he saw York, who saluted and said "Corporal York reports with prisoners, sir." When the
stunned officer asked how many, York replied "Honest, Lieutenant, I don't know."
The Best Hollywood Could Come Up With:
John Rambo from Rambo.
Why it Doesn't Compare:
Sure, Rambo takes on a huge chunk of the Vietnamese soldiers guarding a POW camp
and slaughters them all. But that was a good 10 years after the war ended. It's not like
they were expecting some guy to come charging into the camp, mowing everybody
down.

York pulled his badassery off in the middle of a war, while outnumbered every bit as
badly as Rambo was. And York's the one who was a pacifist.

#1.
Audie Murphy

Who Was He?


When Audie Murphy applied to the Marines in 1942 at the tender age of 16, he was 5'5"
and weighed 110 pounds. They laughed in his face. So he applied to the Air Force, and
they also laughed in his face. Then he applied for the Army, and they figured they could
always use another grunt to absorb gunfire, so they let him in. He wasn't particularly
good at it, and they actually tried to get him transferred to be a cook after he passed out
halfway through training. He insisted that he wanted to fight though, so they sent him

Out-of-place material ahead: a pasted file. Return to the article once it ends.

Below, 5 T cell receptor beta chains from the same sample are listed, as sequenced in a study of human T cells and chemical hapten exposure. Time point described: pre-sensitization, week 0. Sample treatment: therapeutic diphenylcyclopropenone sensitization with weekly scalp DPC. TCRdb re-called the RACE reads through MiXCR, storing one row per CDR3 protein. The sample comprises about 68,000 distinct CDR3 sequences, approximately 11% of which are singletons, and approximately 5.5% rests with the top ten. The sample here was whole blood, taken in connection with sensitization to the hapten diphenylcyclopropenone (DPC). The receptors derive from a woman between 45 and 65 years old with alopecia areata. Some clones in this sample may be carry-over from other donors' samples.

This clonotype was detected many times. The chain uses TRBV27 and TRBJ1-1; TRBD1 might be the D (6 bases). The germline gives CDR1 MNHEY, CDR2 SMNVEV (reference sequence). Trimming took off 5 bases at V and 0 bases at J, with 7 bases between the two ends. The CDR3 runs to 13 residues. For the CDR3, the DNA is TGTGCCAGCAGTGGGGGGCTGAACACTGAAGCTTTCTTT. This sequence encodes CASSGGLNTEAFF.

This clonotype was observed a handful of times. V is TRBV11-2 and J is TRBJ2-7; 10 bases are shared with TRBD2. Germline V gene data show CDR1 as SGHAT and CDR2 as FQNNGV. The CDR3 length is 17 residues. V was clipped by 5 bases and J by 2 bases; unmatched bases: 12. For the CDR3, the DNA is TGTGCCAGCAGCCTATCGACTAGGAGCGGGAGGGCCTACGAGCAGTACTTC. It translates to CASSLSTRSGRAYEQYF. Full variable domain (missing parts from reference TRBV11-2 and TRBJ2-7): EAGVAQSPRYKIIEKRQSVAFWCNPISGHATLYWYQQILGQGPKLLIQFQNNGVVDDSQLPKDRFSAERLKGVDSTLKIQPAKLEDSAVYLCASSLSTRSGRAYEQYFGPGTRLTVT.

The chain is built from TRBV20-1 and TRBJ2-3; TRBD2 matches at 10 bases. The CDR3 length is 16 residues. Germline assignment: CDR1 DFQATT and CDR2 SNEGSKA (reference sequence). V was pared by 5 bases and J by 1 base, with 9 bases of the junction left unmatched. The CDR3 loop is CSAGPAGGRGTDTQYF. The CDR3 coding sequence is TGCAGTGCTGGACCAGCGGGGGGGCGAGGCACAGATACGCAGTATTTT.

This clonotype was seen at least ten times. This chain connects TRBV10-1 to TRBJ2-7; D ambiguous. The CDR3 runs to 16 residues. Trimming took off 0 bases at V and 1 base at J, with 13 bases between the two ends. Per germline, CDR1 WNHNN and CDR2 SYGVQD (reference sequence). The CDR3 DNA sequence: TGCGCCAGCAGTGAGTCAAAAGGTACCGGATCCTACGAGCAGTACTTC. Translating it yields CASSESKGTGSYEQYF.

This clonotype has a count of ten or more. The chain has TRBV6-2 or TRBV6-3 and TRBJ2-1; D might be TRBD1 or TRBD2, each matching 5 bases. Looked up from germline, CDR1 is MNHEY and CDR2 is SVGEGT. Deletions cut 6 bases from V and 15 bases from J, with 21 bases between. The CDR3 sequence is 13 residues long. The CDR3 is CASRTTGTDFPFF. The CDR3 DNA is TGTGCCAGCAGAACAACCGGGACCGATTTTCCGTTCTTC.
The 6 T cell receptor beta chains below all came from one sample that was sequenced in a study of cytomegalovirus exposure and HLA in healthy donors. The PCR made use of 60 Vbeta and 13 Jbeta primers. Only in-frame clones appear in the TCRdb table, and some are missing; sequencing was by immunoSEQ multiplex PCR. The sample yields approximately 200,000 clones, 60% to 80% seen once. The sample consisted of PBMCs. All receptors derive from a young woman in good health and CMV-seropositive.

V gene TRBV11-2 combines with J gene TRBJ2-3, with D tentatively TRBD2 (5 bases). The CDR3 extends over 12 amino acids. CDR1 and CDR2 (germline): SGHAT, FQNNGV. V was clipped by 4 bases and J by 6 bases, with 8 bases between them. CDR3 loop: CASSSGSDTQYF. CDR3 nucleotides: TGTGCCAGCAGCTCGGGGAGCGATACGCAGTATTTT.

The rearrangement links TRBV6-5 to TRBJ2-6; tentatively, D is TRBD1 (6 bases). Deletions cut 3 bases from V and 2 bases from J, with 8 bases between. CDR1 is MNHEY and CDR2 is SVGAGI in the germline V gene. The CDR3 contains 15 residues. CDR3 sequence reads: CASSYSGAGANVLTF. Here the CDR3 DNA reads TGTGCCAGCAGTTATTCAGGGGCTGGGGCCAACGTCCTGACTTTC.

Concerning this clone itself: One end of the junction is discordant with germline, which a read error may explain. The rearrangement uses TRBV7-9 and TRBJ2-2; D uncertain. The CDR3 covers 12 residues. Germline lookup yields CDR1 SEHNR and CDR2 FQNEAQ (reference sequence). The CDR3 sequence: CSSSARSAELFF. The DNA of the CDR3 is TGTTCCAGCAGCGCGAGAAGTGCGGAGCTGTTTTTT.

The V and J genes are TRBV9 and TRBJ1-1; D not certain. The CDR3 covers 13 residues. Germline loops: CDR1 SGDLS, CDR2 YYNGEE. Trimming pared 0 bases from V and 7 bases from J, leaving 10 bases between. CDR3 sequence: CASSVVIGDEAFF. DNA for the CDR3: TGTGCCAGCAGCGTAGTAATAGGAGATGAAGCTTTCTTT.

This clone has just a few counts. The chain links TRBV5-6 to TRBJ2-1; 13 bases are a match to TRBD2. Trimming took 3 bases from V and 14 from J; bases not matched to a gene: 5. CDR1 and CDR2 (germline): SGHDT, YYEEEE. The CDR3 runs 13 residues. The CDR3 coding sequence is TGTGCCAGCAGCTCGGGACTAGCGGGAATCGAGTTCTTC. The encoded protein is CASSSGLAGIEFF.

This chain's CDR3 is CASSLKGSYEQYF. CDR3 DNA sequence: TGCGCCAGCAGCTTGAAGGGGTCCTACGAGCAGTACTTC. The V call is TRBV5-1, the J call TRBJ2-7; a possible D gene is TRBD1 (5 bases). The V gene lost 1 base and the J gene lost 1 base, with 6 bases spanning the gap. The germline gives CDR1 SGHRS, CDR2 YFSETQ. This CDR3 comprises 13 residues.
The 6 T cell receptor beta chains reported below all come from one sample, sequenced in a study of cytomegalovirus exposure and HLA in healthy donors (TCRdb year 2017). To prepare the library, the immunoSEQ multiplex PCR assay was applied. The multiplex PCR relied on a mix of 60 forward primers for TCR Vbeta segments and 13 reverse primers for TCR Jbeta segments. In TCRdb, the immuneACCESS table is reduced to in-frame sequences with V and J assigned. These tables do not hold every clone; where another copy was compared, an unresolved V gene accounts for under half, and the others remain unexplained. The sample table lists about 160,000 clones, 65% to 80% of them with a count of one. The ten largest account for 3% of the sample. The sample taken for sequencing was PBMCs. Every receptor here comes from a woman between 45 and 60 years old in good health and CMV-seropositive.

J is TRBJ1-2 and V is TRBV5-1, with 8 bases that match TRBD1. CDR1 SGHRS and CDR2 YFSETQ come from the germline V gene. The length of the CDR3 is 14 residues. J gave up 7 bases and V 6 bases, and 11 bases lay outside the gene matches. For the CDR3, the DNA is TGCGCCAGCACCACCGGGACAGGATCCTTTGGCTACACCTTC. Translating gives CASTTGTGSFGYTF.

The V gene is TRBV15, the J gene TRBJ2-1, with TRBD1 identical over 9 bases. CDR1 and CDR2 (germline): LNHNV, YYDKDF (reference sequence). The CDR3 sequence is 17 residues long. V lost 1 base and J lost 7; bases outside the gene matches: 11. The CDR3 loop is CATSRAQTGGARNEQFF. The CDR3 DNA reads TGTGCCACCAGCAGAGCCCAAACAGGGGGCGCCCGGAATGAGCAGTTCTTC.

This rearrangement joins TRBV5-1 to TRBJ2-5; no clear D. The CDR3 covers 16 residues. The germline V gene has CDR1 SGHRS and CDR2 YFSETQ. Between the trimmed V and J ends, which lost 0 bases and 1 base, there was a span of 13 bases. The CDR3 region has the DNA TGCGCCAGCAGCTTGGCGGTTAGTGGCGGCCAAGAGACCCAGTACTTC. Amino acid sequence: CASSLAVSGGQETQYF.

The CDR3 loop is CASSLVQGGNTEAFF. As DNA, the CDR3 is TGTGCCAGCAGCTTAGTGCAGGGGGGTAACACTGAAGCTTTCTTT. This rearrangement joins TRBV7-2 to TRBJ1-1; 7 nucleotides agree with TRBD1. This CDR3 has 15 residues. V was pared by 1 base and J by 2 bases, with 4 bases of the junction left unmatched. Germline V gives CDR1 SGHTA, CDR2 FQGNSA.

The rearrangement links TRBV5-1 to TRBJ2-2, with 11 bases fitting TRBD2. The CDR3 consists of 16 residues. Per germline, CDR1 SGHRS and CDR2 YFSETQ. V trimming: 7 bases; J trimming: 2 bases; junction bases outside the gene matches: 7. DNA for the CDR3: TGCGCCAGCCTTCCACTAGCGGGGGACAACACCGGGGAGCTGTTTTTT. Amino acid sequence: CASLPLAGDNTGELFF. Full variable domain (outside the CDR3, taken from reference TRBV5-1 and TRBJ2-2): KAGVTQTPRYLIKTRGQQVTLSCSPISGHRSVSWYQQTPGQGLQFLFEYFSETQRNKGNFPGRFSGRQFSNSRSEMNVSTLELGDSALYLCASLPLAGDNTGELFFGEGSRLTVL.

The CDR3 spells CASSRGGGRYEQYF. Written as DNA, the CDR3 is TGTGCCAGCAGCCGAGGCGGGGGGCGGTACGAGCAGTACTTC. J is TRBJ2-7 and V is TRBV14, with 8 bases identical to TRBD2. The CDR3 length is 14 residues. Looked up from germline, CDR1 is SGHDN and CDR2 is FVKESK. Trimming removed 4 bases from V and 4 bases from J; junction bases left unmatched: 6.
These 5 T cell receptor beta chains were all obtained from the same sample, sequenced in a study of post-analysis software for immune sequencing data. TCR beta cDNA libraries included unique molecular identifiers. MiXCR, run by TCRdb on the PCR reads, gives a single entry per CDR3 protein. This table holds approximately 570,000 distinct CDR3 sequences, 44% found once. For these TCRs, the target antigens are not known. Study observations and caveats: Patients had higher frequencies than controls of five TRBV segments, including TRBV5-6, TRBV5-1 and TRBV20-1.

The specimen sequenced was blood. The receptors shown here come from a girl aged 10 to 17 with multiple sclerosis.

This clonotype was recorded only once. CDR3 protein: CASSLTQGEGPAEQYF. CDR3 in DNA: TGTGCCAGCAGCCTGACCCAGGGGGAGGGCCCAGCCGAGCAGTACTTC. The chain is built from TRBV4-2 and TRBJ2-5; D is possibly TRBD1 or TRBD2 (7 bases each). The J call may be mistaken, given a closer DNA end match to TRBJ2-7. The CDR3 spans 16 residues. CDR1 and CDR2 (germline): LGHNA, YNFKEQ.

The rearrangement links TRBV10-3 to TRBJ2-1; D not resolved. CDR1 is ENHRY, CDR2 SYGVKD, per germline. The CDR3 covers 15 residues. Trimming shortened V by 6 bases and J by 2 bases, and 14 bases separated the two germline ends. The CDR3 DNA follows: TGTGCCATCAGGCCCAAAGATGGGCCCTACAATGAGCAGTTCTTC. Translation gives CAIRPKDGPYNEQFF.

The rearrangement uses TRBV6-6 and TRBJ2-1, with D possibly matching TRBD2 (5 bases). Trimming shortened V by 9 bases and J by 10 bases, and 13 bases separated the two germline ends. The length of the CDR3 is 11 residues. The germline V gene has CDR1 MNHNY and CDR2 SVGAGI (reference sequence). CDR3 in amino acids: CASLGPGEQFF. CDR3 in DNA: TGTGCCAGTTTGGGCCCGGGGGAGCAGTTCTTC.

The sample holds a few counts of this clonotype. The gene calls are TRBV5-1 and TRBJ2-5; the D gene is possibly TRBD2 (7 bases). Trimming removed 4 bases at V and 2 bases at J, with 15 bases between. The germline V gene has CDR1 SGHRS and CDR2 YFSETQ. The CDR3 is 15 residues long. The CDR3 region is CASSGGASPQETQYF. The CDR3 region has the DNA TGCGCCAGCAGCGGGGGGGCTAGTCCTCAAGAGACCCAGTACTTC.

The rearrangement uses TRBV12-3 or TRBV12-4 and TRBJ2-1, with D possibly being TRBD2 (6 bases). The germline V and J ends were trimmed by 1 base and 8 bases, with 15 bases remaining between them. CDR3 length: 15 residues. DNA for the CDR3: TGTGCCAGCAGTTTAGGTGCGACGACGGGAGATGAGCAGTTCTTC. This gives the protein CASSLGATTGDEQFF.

into the maelstrom.
During the invasion of Italy he was promoted to corporal for his awesome shooting
skills, and at the same time contracted malaria, which he had for almost the entire war.
Try to remember that.

He was sent into southern France in 1944. He encountered a German machine gun
crew who pretended they were surrendering, then shot his best buddy. Murphy
completely hulked out, killed everyone in the gun nest, then used their weaponry to kill
every baddie in a 100-yard radius, including two more machine gun nests and a bunch
of snipers. They gave him a Distiguished Service Cross, and made him platoon
commander while everyone apologized profusely for calling him "Shorty."
About half a year later, his company was given the job of defending the Colmar Pocket,
a critical region in France, even though all they had left was 19 guys (out of the original
128) and a couple of M-10 Tank Destroyers.
The Germans showed up with a shitload of guys and half a dozen tanks. Since